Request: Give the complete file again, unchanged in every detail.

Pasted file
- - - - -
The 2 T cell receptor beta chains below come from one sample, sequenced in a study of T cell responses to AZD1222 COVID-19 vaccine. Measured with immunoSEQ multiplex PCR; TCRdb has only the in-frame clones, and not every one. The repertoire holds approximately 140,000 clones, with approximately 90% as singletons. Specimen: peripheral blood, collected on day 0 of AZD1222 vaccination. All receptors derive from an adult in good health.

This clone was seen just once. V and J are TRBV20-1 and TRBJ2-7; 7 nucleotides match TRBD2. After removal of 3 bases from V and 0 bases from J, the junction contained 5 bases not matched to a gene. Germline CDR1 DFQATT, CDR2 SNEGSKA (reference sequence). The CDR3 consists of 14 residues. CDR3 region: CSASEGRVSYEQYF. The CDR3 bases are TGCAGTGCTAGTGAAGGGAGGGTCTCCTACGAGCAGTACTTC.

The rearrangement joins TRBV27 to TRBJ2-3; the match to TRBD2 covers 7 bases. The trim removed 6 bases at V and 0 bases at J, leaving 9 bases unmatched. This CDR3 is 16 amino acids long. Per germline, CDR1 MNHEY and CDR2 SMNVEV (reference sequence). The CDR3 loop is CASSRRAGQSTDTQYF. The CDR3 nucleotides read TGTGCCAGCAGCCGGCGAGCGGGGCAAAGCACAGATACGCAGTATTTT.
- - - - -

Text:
The 2 T cell receptor beta chains below come from one sample, sequenced in a study of T cell responses to AZD1222 COVID-19 vaccine. Measured with immunoSEQ multiplex PCR; TCRdb has only the in-frame clones, and not every one. The repertoire holds approximately 140,000 clones, with approximately 90% as singletons. Specimen: peripheral blood, collected on day 0 of AZD1222 vaccination. All receptors derive from an adult in good health.

This clone was seen just once. V and J are TRBV20-1 and TRBJ2-7; 7 nucleotides match TRBD2. After removal of 3 bases from V and 0 bases from J, the junction contained 5 bases not matched to a gene. Germline CDR1 DFQATT, CDR2 SNEGSKA (reference sequence). The CDR3 consists of 14 residues. CDR3 region: CSASEGRVSYEQYF. The CDR3 bases are TGCAGTGCTAGTGAAGGGAGGGTCTCCTACGAGCAGTACTTC.

The rearrangement joins TRBV27 to TRBJ2-3; the match to TRBD2 covers 7 bases. The trim removed 6 bases at V and 0 bases at J, leaving 9 bases unmatched. This CDR3 is 16 amino acids long. Per germline, CDR1 MNHEY and CDR2 SMNVEV (reference sequence). The CDR3 loop is CASSRRAGQSTDTQYF. The CDR3 nucleotides read TGTGCCAGCAGCCGGCGAGCGGGGCAAAGCACAGATACGCAGTATTTT.